Songs that scream at God, like “Tomorrow, Wendy”, or at yourself, or at the world – although it's not really clear to me if there's much difference between those.

Songs of shame and hurt and rage and despair and even hatred, redeemed only in the vulnerability of endless tears.

Only God says “Jump”, so I set the time Coz if He ever saw it, it was through these eyes of mine And if He ever suffered it was me who did the crying Hey, hey, good bye Tomorrow Wendy's going to die Tomorrow Wendy's going to die

Don't get me wrong, I love joyful songs, too, but they are somehow out of their time; like I'm not really meant to hear them yet but I've been given a sneaky preview over a muffled old cassette player, sitting in a saucepan at a party.

I think Christians sometimes conceive of the world as if it was the era of the New Jersualem, give or take a few incidental details.

Maybe they are just closer to God than me. Because I feel like we're mostly all still exiles. Still in Egypt, still in Babylon; still waiting for deliverance to come. Waiting out an endless Holy Saturday in which it seems like even God Themself might be dead, somehow. Trapped in that vanishing liminal space between the Fall and the Second Coming, and we know essentially nothing about either. To sustain us we have the resurrection, perhaps the smallest miracle that could possibly work; a foreshadowing of the full transformation of everything, that somehow also at once contains the totality of it. Not so much an event in the past to look back on, as an echo from a future that we turn our hope towards. Like Wendy, we are still trapped in the realm of our own impending encounters with a cliff; but we hear whispers of a day that comes after Tomorrow.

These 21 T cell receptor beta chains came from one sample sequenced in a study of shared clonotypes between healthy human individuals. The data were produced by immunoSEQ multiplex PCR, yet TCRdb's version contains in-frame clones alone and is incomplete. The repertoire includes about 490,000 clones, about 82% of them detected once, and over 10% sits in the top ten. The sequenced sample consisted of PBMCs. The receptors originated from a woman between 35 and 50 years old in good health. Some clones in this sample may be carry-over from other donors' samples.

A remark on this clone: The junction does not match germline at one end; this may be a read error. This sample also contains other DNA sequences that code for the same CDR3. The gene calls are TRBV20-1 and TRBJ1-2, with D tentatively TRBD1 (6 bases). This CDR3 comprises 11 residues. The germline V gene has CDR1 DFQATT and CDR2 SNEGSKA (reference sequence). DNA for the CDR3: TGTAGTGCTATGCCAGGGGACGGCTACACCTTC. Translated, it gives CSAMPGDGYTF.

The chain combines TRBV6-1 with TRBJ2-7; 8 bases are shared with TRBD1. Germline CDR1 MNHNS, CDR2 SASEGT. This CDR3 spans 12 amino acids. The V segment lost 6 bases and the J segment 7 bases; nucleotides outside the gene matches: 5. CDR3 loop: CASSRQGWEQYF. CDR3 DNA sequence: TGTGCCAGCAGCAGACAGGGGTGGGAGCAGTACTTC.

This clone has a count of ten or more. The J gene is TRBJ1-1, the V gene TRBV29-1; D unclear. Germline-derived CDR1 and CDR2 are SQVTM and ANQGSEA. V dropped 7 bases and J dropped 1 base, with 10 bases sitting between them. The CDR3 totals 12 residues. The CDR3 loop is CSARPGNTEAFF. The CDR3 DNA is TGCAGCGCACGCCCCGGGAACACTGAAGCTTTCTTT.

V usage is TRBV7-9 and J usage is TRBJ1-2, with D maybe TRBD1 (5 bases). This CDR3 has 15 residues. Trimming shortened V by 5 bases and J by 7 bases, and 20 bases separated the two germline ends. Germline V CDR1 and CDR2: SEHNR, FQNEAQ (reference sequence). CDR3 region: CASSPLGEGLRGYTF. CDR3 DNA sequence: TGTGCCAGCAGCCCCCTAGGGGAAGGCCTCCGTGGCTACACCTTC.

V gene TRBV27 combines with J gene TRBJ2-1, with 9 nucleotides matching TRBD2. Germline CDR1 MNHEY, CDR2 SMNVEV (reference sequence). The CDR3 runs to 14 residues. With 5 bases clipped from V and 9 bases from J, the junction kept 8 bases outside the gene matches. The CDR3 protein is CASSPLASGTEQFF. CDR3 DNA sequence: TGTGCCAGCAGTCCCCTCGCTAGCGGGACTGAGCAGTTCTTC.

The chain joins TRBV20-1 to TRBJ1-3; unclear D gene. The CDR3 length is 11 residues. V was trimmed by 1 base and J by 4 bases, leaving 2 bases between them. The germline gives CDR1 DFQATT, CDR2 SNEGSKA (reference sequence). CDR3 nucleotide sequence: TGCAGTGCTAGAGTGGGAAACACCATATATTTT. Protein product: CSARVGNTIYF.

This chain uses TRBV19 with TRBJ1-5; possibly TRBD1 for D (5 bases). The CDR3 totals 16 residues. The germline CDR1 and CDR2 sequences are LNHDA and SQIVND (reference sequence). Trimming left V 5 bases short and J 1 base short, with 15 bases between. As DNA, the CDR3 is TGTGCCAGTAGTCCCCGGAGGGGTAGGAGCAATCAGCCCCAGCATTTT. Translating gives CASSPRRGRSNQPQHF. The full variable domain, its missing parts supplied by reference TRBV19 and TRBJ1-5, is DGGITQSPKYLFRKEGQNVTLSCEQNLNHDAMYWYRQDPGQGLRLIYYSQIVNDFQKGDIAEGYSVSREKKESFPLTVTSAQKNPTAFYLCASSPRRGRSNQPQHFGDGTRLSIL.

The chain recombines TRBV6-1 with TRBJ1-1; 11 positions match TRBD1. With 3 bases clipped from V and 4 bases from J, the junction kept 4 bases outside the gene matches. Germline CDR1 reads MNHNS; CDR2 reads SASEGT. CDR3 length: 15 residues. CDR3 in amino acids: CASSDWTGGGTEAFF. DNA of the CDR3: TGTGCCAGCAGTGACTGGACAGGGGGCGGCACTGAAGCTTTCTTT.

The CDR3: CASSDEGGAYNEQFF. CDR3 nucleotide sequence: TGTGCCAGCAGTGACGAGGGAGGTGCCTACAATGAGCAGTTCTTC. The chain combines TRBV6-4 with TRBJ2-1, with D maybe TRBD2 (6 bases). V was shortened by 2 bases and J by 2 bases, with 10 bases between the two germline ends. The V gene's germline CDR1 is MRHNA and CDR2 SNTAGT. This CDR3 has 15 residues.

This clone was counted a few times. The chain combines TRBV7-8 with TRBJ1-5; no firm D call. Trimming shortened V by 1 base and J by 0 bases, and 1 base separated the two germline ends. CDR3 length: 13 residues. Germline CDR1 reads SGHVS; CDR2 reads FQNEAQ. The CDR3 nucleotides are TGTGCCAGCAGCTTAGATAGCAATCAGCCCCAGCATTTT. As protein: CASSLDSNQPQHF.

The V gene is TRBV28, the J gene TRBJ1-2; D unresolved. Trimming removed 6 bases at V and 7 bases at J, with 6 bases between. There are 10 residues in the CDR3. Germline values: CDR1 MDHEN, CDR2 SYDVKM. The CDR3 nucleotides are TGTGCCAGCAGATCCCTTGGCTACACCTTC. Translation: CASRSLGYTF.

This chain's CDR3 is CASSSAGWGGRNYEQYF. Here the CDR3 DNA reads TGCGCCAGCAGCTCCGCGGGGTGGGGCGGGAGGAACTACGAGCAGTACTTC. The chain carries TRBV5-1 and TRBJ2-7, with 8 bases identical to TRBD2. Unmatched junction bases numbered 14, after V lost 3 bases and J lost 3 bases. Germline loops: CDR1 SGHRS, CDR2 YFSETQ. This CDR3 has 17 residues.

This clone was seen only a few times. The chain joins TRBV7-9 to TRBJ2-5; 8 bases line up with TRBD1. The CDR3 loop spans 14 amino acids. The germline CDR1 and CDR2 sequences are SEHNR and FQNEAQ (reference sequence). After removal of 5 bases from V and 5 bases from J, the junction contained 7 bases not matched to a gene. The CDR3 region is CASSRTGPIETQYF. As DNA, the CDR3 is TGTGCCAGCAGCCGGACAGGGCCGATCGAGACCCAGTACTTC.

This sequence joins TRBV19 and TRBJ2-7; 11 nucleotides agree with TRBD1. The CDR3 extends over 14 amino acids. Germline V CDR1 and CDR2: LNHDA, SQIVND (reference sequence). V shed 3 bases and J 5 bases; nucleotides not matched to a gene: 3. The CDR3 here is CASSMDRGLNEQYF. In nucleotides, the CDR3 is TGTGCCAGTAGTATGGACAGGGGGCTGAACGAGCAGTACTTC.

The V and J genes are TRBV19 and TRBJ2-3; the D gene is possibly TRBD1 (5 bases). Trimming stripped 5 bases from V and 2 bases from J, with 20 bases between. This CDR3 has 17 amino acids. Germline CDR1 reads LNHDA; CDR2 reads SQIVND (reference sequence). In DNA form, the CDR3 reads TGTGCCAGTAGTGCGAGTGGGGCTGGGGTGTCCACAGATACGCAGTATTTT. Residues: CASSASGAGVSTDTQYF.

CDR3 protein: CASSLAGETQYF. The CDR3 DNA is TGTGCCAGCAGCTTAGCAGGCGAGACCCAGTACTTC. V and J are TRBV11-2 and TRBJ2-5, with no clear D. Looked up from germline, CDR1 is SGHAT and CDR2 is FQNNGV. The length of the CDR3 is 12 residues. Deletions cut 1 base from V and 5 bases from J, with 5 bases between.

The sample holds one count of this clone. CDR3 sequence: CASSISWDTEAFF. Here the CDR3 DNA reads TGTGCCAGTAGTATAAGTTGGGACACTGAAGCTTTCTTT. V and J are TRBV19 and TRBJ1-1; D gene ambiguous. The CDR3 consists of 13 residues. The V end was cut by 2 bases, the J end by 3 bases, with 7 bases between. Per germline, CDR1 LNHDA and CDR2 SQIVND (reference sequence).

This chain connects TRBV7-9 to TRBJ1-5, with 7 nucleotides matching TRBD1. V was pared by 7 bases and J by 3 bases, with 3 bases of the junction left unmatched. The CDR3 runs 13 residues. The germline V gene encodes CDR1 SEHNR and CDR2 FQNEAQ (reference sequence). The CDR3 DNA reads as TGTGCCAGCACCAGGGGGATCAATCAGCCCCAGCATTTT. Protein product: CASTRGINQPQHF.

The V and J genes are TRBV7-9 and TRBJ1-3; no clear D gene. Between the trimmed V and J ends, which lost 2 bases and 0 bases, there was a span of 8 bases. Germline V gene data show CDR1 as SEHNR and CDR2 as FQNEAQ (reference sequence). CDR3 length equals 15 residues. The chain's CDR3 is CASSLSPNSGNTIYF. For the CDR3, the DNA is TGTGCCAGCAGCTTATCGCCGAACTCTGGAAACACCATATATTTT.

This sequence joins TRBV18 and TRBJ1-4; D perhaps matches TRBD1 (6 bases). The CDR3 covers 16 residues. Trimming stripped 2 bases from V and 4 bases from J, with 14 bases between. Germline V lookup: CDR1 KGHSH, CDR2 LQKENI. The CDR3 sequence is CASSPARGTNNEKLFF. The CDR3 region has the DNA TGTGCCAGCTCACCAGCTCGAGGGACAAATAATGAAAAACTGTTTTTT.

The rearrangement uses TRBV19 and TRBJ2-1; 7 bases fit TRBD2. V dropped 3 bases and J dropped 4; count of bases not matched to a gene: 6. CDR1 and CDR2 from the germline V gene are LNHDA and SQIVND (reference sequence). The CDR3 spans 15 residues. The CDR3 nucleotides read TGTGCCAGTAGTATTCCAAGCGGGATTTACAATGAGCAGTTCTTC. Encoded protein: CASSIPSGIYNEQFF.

And if we're still outside the Kingdom, then where is it? Where should we seek it?

Wherever God is, surely, there is the Kingdom.

The apostles wrote the New Testament like the Kingdom was already well established on Earth... but in some sense that is perhaps also a foreshadowing, a small and hidden thing, a seed planting. The church is not a grown tree! And none knows the hour, not even the Son.

Maybe you have been more blessed by the Spirit than I have so far; maybe in your wanderings through the wilderness, you have stumbled into a more delineated part of the Kingdom. Praise God.

On the other hand, if lament and exile is your lot, just remember this: God is with us nonetheless – despite the paradox, God is also everywhere that's outside the Kingdom, because there is nowhere that God isn't.

I scream Quietly, unobtrusively I scream In some far flung chamber of my mind I scream A futile expression of something or other

But “You are OK” I hear God's voice? Or just mine? “You are OK” Insistently

“I am OK?” It doesn't seem that way It doesn't even really make sense How could I be? Is this just some cheap obsession with the word? Where is the substance of it? And yet Yet I think I believe it Help me overcome my unbelief

The world is beautiful Despite it all Despite everything It is beautiful I hope you might see it